“We are poised at an exciting time in medicine,” writes Raimond L. Winslow, director of the Johns Hopkins Institute of Computational Medicine and lead author on the Science Translational Medicine article “Computational Medicine: Translating Models to Clinical Care,” published in the Oct. 31 issue, with three other Johns Hopkins professors affiliated with the institute.

“The field of computational medicine has exploded,” he says.

Launched in 2005 as a collaborative effort between the Whiting School of Engineering and School of Medicine, the institute uses powerful computers to analyze and mathematically model disease mechanisms. The results are used to help predict who is at risk of developing a disease and how to treat it more effectively.

From the review article, here are examples of how computational medicine is changing the detection and treatment of disease:

This story has also been featured in: Scientific American | | NewsTrack India | | (South Africa) | Science Daily | (India) | Yahoo! News

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ICM & ICTR successfully conclude first Symposium on Computational Medicine

Date: September 28, 2012

Dr. Robert Siliciano
Dr. Robert Siliciano of the Johns Hopkins University School of Medicine speaks at the first ICM-ICTR Symposium.
On Monday, September 24, over 50 members of the Hopkins research community met in the Chevy Chase Conference Center at the newly constructed Zayed Tower, Johns Hopkins Hospital to hold the first Symposium on Computational Medicine. The goal of the symposium, and future events, is to inform faculty across the University of the intellectual expertise and technical resources available at Hopkins to tackle data intensive clinical problems in hopes of increasing interdivisional collaborations and working towards joint discoveries.

Drs. Raimond Winslow of the Institute for Computational Medicine and Daniel Ford of the Institute for Clinical and Translational Research hosted 10 highly successful and innovative investigators who represent a broad range of disciplines from both the Whiting School of Engineering and the School of Medicine. The presentations were grouped into three sessions on the following topics:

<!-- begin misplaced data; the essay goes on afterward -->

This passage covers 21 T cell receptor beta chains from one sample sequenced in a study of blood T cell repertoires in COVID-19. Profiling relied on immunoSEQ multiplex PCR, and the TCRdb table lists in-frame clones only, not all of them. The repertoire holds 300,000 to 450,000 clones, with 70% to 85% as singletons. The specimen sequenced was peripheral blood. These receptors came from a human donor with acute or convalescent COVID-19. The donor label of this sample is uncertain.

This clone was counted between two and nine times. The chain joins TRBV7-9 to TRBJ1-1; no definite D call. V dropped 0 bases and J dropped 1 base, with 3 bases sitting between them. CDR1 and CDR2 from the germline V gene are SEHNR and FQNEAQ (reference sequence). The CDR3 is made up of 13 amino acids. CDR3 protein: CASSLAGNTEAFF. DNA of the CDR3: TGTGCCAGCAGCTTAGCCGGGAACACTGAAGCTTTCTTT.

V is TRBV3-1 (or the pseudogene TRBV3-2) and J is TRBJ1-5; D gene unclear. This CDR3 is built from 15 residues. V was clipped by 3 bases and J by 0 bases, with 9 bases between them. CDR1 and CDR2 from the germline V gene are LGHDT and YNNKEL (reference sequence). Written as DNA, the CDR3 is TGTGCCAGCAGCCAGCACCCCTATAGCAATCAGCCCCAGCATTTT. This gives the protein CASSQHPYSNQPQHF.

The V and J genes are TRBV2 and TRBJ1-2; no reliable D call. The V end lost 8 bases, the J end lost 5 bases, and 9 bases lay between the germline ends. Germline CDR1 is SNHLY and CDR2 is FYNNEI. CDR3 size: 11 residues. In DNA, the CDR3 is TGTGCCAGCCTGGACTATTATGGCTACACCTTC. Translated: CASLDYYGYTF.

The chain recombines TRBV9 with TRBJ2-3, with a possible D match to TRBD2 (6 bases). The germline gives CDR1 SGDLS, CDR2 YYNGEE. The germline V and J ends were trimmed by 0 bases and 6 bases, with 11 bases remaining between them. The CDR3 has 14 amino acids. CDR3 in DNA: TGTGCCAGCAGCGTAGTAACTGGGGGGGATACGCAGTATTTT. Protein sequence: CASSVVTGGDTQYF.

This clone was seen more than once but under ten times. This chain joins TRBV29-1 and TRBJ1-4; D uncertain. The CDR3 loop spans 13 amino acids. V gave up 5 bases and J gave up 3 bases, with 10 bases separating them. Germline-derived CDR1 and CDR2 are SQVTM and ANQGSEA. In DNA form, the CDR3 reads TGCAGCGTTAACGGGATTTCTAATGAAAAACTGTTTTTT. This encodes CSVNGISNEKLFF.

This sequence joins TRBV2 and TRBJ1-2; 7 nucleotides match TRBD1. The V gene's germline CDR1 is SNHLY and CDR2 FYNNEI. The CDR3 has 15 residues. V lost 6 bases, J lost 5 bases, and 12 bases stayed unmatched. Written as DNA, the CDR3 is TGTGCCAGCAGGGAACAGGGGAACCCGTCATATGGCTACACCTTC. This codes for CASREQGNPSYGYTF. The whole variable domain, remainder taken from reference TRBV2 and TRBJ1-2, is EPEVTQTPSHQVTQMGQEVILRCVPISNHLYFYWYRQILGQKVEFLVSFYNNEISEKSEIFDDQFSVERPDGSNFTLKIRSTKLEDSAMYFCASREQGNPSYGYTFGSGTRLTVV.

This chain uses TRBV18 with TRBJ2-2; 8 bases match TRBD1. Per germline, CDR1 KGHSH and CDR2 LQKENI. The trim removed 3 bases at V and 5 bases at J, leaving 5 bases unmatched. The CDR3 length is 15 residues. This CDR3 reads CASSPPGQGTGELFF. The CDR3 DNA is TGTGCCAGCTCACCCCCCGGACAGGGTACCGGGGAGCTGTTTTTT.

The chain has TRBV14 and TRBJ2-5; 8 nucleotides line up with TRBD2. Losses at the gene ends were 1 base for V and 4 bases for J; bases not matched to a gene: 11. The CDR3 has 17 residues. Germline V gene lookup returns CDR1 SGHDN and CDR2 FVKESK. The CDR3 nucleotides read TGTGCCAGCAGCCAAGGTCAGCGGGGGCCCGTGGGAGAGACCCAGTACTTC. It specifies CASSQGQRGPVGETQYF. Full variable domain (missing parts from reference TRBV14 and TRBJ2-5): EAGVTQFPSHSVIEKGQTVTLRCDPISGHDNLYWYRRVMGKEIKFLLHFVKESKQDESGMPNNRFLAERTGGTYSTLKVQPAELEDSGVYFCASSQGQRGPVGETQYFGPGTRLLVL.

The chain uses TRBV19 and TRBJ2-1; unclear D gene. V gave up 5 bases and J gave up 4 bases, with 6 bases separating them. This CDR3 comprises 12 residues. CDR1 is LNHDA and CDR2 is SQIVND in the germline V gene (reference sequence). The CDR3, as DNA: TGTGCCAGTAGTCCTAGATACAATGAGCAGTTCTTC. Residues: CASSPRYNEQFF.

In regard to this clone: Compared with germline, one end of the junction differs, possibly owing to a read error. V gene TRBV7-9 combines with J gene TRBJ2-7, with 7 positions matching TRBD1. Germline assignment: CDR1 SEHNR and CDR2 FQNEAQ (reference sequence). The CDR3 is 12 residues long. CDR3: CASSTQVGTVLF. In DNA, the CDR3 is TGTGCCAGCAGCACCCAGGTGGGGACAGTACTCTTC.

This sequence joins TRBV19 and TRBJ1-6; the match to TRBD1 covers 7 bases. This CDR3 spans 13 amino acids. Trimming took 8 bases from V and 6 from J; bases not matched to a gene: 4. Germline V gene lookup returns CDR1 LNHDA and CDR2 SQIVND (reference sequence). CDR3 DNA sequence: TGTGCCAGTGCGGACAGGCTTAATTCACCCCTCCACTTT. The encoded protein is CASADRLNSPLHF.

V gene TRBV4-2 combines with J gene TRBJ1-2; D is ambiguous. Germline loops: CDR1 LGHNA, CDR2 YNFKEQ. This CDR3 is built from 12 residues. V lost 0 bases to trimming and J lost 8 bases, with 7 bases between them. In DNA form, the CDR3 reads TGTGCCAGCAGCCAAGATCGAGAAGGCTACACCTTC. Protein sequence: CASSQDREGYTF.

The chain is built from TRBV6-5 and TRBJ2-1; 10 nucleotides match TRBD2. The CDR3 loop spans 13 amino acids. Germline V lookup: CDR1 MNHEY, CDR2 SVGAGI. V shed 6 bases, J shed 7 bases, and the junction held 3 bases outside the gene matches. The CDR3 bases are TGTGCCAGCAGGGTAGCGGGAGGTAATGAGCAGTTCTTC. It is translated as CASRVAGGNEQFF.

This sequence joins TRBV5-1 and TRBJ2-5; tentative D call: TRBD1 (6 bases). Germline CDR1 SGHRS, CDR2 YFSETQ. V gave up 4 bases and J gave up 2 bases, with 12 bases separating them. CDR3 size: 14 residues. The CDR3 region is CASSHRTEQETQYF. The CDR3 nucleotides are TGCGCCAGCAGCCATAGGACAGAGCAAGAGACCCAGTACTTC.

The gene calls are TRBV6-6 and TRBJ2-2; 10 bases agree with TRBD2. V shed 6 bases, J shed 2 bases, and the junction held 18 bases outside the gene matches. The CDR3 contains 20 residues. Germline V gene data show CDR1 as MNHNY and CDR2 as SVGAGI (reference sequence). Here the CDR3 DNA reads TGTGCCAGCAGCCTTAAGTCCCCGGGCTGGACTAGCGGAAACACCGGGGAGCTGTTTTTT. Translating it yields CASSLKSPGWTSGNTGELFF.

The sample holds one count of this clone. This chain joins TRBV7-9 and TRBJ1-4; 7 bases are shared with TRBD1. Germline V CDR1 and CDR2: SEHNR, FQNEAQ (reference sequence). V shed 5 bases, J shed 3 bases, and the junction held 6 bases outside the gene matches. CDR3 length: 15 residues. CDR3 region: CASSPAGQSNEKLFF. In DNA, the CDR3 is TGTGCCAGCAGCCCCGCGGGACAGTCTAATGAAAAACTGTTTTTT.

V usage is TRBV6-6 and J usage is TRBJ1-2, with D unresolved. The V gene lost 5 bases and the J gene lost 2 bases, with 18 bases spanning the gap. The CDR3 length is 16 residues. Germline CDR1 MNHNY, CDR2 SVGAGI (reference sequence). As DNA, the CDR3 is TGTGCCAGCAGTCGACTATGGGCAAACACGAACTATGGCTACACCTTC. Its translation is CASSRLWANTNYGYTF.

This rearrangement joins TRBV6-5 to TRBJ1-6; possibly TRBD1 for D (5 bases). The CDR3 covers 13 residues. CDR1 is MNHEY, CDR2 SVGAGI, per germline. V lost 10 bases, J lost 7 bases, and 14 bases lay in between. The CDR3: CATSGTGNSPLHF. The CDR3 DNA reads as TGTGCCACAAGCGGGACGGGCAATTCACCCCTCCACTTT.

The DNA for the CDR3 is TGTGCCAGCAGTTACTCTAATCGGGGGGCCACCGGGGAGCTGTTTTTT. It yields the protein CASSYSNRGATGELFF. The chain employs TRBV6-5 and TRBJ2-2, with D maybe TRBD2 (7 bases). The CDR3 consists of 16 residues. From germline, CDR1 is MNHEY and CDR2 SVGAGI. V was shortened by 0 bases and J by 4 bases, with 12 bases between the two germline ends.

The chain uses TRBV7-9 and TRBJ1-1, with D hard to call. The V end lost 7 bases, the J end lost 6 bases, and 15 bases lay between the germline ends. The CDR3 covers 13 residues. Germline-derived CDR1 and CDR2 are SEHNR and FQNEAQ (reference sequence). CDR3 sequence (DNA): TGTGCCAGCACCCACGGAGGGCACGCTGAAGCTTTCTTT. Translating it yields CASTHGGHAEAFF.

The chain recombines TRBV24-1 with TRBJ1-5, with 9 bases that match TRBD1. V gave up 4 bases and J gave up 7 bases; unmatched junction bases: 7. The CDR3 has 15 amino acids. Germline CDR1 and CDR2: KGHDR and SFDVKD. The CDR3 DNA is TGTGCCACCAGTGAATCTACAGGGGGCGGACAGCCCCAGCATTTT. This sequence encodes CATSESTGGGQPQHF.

Dr. Ford said in his closing remarks, "This has been a very important day. We would look to all of you who spent the day here with us to [ask] how can we advance this at Hopkins—how can we make the people who aren't using models learn more about them and for those [who] are modeling data to be able to find the collaborators so that they get more out of the work that they have done."

Video and slides for the entire symposium are now available online. Click here to view.

A full listing of sessions and speakers is available in the symposium brochure pdf here.

Dr. René Vidal receives IAPR J.K. Aggarwal Prize

Date: September 26, 2012

Dr. René Vidal
Dr. René Vidal
Prof. René Vidal has been awarded the 2012 J.K. Aggarwal Prize. This prize is awarded every two years in recognition of a technical contribution of far-reaching significance and impact on the field of pattern recognition or its closely allied fields by a young investigator under 40 years of age. Prof. Vidal has been awarded this prize "for outstanding contributions to generalized principal component analysis (GPCA) and subspace clustering in computer vision and pattern recognition." He will receive the award during the International Conference on Pattern Recognition (ICPR) in Tsukuba, Japan, November 11-15, 2012. For more information, please see:

Dr. Vidal is an Associate Professor in the Department of Biomedical Engineering of Johns Hopkins University, with joint appointments in Computer Science, Electrical and Computer Engineering, and Mechanical Engineering. He is the director of the Vision Dynamics and Learning Lab, and a faculty member in the Center for Imaging Science (CIS), the Institute for Computational Medicine (ICM), and the Laboratory for Computational Sensing and Robotics (LCSR). For more information on his research, please see


Jason Constantino receives a 2013 Siebel Scholarship

Date: September 12, 2012